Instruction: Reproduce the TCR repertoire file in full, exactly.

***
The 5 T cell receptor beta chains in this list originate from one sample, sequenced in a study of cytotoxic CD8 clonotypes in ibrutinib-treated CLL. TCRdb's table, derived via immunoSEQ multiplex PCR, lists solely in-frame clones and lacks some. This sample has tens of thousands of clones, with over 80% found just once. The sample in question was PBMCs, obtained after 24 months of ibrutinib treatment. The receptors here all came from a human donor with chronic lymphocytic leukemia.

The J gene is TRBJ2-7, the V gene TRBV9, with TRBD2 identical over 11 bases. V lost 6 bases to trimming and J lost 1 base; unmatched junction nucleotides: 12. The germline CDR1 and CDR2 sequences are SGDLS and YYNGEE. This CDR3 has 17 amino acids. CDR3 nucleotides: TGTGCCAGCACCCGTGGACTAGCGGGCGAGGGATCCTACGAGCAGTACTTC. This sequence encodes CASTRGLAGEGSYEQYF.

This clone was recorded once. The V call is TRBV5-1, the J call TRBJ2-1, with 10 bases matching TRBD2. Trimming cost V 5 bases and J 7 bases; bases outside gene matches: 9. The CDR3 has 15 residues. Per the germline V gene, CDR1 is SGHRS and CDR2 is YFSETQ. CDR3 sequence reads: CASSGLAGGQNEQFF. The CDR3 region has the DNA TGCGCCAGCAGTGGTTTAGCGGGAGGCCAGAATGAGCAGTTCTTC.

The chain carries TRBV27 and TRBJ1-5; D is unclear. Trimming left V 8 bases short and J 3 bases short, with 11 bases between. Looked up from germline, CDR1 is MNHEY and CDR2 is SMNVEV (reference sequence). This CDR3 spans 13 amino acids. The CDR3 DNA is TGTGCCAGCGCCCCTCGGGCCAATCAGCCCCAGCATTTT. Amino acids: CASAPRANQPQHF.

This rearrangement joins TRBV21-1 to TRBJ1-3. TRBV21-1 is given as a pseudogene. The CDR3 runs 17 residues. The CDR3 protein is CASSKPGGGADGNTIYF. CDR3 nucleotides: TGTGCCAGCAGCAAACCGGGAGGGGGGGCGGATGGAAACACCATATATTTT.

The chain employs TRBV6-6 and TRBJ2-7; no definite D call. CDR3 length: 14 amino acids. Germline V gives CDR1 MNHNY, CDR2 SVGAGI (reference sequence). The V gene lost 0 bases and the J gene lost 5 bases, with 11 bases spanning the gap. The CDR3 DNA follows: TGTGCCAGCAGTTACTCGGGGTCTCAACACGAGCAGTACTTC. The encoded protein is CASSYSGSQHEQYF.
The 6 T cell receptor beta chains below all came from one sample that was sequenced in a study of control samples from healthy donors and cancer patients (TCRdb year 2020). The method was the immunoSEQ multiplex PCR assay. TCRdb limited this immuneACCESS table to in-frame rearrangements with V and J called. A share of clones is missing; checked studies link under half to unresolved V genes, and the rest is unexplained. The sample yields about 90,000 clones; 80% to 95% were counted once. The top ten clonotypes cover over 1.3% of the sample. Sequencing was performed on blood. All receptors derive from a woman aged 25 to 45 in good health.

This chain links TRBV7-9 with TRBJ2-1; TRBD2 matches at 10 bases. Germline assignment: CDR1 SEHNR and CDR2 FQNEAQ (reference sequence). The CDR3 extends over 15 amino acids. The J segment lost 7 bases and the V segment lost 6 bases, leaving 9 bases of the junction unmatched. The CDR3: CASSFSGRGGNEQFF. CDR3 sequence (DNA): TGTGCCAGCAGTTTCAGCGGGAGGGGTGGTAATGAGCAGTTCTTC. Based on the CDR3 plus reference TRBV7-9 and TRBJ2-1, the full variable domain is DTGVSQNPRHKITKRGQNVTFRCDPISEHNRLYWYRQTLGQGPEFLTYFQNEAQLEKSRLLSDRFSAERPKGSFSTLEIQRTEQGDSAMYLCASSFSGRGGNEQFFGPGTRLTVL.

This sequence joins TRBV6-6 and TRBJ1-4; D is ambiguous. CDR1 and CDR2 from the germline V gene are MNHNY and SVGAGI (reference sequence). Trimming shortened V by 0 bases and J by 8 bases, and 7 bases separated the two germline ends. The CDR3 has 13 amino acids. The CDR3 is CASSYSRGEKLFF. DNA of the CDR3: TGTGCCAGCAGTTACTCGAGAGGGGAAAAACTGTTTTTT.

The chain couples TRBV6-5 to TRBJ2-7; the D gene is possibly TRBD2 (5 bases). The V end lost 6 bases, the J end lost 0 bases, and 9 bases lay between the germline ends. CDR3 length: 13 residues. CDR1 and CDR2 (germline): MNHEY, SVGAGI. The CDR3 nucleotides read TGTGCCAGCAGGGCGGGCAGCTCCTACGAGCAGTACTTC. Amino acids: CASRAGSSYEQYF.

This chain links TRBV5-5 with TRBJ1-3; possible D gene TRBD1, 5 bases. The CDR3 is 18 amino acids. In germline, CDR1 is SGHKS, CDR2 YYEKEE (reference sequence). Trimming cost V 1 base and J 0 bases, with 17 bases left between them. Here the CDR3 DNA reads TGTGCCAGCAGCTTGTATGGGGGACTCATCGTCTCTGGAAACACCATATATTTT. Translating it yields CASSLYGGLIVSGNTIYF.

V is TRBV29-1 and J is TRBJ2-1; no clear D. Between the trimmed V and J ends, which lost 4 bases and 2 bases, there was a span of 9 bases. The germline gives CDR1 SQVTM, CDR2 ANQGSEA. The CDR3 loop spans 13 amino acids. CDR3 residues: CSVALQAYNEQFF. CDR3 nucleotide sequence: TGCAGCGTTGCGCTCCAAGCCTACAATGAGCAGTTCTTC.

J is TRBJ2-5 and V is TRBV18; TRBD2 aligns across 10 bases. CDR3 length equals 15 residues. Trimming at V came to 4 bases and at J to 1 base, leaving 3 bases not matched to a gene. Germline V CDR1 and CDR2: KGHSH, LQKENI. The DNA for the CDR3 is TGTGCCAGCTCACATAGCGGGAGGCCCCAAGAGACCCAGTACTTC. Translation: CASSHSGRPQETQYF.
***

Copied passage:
The 5 T cell receptor beta chains in this list originate from one sample, sequenced in a study of cytotoxic CD8 clonotypes in ibrutinib-treated CLL. TCRdb's table, derived via immunoSEQ multiplex PCR, lists solely in-frame clones and lacks some. This sample has tens of thousands of clones, with over 80% found just once. The sample in question was PBMCs, obtained after 24 months of ibrutinib treatment. The receptors here all came from a human donor with chronic lymphocytic leukemia.

The J gene is TRBJ2-7, the V gene TRBV9, with TRBD2 identical over 11 bases. V lost 6 bases to trimming and J lost 1 base; unmatched junction nucleotides: 12. The germline CDR1 and CDR2 sequences are SGDLS and YYNGEE. This CDR3 has 17 amino acids. CDR3 nucleotides: TGTGCCAGCACCCGTGGACTAGCGGGCGAGGGATCCTACGAGCAGTACTTC. This sequence encodes CASTRGLAGEGSYEQYF.

This clone was recorded once. The V call is TRBV5-1, the J call TRBJ2-1, with 10 bases matching TRBD2. Trimming cost V 5 bases and J 7 bases; bases outside gene matches: 9. The CDR3 has 15 residues. Per the germline V gene, CDR1 is SGHRS and CDR2 is YFSETQ. CDR3 sequence reads: CASSGLAGGQNEQFF. The CDR3 region has the DNA TGCGCCAGCAGTGGTTTAGCGGGAGGCCAGAATGAGCAGTTCTTC.

The chain carries TRBV27 and TRBJ1-5; D is unclear. Trimming left V 8 bases short and J 3 bases short, with 11 bases between. Looked up from germline, CDR1 is MNHEY and CDR2 is SMNVEV (reference sequence). This CDR3 spans 13 amino acids. The CDR3 DNA is TGTGCCAGCGCCCCTCGGGCCAATCAGCCCCAGCATTTT. Amino acids: CASAPRANQPQHF.

This rearrangement joins TRBV21-1 to TRBJ1-3. TRBV21-1 is given as a pseudogene. The CDR3 runs 17 residues. The CDR3 protein is CASSKPGGGADGNTIYF. CDR3 nucleotides: TGTGCCAGCAGCAAACCGGGAGGGGGGGCGGATGGAAACACCATATATTTT.

The chain employs TRBV6-6 and TRBJ2-7; no definite D call. CDR3 length: 14 amino acids. Germline V gives CDR1 MNHNY, CDR2 SVGAGI (reference sequence). The V gene lost 0 bases and the J gene lost 5 bases, with 11 bases spanning the gap. The CDR3 DNA follows: TGTGCCAGCAGTTACTCGGGGTCTCAACACGAGCAGTACTTC. The encoded protein is CASSYSGSQHEQYF.
The 6 T cell receptor beta chains below all came from one sample that was sequenced in a study of control samples from healthy donors and cancer patients (TCRdb year 2020). The method was the immunoSEQ multiplex PCR assay. TCRdb limited this immuneACCESS table to in-frame rearrangements with V and J called. A share of clones is missing; checked studies link under half to unresolved V genes, and the rest is unexplained. The sample yields about 90,000 clones; 80% to 95% were counted once. The top ten clonotypes cover over 1.3% of the sample. Sequencing was performed on blood. All receptors derive from a woman aged 25 to 45 in good health.

This chain links TRBV7-9 with TRBJ2-1; TRBD2 matches at 10 bases. Germline assignment: CDR1 SEHNR and CDR2 FQNEAQ (reference sequence). The CDR3 extends over 15 amino acids. The J segment lost 7 bases and the V segment lost 6 bases, leaving 9 bases of the junction unmatched. The CDR3: CASSFSGRGGNEQFF. CDR3 sequence (DNA): TGTGCCAGCAGTTTCAGCGGGAGGGGTGGTAATGAGCAGTTCTTC. Based on the CDR3 plus reference TRBV7-9 and TRBJ2-1, the full variable domain is DTGVSQNPRHKITKRGQNVTFRCDPISEHNRLYWYRQTLGQGPEFLTYFQNEAQLEKSRLLSDRFSAERPKGSFSTLEIQRTEQGDSAMYLCASSFSGRGGNEQFFGPGTRLTVL.

This sequence joins TRBV6-6 and TRBJ1-4; D is ambiguous. CDR1 and CDR2 from the germline V gene are MNHNY and SVGAGI (reference sequence). Trimming shortened V by 0 bases and J by 8 bases, and 7 bases separated the two germline ends. The CDR3 has 13 amino acids. The CDR3 is CASSYSRGEKLFF. DNA of the CDR3: TGTGCCAGCAGTTACTCGAGAGGGGAAAAACTGTTTTTT.

The chain couples TRBV6-5 to TRBJ2-7; the D gene is possibly TRBD2 (5 bases). The V end lost 6 bases, the J end lost 0 bases, and 9 bases lay between the germline ends. CDR3 length: 13 residues. CDR1 and CDR2 (germline): MNHEY, SVGAGI. The CDR3 nucleotides read TGTGCCAGCAGGGCGGGCAGCTCCTACGAGCAGTACTTC. Amino acids: CASRAGSSYEQYF.

This chain links TRBV5-5 with TRBJ1-3; possible D gene TRBD1, 5 bases. The CDR3 is 18 amino acids. In germline, CDR1 is SGHKS, CDR2 YYEKEE (reference sequence). Trimming cost V 1 base and J 0 bases, with 17 bases left between them. Here the CDR3 DNA reads TGTGCCAGCAGCTTGTATGGGGGACTCATCGTCTCTGGAAACACCATATATTTT. Translating it yields CASSLYGGLIVSGNTIYF.

V is TRBV29-1 and J is TRBJ2-1; no clear D. Between the trimmed V and J ends, which lost 4 bases and 2 bases, there was a span of 9 bases. The germline gives CDR1 SQVTM, CDR2 ANQGSEA. The CDR3 loop spans 13 amino acids. CDR3 residues: CSVALQAYNEQFF. CDR3 nucleotide sequence: TGCAGCGTTGCGCTCCAAGCCTACAATGAGCAGTTCTTC.

J is TRBJ2-5 and V is TRBV18; TRBD2 aligns across 10 bases. CDR3 length equals 15 residues. Trimming at V came to 4 bases and at J to 1 base, leaving 3 bases not matched to a gene. Germline V CDR1 and CDR2: KGHSH, LQKENI. The DNA for the CDR3 is TGTGCCAGCTCACATAGCGGGAGGCCCCAAGAGACCCAGTACTTC. Translation: CASSHSGRPQETQYF.